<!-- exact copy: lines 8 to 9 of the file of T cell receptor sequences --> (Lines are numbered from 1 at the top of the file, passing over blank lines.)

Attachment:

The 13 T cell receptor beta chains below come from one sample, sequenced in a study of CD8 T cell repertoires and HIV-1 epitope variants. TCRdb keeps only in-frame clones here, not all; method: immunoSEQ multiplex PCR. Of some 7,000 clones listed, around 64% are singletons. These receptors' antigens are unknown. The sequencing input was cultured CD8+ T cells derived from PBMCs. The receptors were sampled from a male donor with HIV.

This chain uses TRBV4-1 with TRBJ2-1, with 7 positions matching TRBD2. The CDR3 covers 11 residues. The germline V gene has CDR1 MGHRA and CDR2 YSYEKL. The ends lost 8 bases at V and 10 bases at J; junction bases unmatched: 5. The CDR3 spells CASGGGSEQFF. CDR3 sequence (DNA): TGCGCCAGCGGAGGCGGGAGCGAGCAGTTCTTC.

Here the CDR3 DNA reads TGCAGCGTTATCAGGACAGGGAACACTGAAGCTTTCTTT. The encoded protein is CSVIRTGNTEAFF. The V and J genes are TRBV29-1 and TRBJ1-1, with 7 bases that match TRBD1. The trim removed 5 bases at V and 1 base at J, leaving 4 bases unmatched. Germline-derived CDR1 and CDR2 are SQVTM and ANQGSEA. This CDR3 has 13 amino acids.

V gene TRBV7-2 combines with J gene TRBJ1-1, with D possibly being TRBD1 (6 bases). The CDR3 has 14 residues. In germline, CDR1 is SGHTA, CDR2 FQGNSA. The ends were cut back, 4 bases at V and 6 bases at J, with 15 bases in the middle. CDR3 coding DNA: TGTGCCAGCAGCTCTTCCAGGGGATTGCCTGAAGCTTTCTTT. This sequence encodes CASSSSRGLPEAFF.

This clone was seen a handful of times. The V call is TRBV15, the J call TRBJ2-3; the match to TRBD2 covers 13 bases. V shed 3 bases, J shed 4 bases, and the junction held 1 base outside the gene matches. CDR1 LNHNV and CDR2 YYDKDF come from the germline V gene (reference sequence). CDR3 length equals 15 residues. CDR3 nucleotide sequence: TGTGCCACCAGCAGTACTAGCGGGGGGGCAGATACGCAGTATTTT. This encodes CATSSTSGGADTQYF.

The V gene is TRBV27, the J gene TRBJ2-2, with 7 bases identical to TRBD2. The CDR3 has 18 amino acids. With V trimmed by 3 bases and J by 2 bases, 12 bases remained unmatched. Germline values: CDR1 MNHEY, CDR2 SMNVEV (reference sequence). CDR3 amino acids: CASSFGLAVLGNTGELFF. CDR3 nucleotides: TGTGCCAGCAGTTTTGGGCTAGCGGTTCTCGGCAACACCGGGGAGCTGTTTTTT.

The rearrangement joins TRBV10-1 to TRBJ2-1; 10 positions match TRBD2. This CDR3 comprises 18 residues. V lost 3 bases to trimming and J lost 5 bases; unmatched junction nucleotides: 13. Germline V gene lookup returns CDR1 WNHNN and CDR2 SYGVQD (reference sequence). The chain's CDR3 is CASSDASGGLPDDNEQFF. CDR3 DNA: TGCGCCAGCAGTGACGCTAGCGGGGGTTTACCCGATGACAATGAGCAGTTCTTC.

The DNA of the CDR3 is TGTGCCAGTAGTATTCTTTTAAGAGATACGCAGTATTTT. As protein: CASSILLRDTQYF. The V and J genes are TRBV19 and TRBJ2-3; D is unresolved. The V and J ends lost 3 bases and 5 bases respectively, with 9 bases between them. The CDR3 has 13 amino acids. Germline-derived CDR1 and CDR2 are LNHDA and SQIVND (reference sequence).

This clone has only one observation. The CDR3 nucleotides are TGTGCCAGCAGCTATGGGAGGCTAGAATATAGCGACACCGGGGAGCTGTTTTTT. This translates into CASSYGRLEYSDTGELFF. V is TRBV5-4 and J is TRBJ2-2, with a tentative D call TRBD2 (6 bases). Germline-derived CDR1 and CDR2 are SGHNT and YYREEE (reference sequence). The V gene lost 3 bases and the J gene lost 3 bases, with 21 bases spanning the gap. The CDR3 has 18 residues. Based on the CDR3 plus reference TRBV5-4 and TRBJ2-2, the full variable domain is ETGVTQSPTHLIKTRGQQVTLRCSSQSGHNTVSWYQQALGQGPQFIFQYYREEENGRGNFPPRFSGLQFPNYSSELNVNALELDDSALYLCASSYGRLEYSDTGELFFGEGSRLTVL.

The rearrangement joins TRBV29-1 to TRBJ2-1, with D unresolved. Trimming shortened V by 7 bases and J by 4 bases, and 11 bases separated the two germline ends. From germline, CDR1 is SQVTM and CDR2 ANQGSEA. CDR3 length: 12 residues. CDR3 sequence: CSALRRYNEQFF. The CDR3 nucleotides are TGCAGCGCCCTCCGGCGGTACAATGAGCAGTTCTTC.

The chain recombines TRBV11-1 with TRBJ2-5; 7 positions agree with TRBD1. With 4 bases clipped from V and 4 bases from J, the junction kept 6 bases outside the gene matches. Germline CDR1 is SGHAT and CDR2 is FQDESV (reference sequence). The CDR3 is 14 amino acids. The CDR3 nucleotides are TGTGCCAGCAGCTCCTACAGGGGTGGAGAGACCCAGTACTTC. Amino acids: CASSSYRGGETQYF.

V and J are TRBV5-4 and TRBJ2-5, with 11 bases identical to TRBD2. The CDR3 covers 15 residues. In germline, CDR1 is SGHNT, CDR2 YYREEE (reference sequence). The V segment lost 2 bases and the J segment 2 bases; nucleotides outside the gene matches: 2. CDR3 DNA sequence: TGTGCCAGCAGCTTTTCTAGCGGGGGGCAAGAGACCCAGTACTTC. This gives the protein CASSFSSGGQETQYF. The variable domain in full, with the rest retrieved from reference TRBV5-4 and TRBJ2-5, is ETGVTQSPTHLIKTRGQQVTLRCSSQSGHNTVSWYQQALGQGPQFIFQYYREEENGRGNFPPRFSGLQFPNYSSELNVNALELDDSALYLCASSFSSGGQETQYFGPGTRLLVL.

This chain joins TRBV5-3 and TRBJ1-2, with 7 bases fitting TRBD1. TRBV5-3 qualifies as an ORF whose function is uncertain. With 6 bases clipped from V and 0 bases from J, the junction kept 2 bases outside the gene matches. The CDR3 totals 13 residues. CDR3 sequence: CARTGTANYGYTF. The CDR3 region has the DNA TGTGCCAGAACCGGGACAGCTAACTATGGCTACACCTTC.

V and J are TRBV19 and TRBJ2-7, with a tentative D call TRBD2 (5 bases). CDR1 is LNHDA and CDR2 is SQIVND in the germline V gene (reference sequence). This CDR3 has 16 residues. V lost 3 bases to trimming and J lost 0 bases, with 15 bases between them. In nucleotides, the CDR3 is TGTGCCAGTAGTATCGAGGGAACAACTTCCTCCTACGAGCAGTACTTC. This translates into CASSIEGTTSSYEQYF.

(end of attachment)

The DNA of the CDR3 is TGTGCCAGTAGTATTCTTTTAAGAGATACGCAGTATTTT. As protein: CASSILLRDTQYF. The V and J genes are TRBV19 and TRBJ2-3; D is unresolved. The V and J ends lost 3 bases and 5 bases respectively, with 9 bases between them. The CDR3 has 13 amino acids. Germline-derived CDR1 and CDR2 are LNHDA and SQIVND (reference sequence).

This clone has only one observation. The CDR3 nucleotides are TGTGCCAGCAGCTATGGGAGGCTAGAATATAGCGACACCGGGGAGCTGTTTTTT. This translates into CASSYGRLEYSDTGELFF. V is TRBV5-4 and J is TRBJ2-2, with a tentative D call TRBD2 (6 bases). Germline-derived CDR1 and CDR2 are SGHNT and YYREEE (reference sequence). The V gene lost 3 bases and the J gene lost 3 bases, with 21 bases spanning the gap. The CDR3 has 18 residues. Based on the CDR3 plus reference TRBV5-4 and TRBJ2-2, the full variable domain is ETGVTQSPTHLIKTRGQQVTLRCSSQSGHNTVSWYQQALGQGPQFIFQYYREEENGRGNFPPRFSGLQFPNYSSELNVNALELDDSALYLCASSYGRLEYSDTGELFFGEGSRLTVL.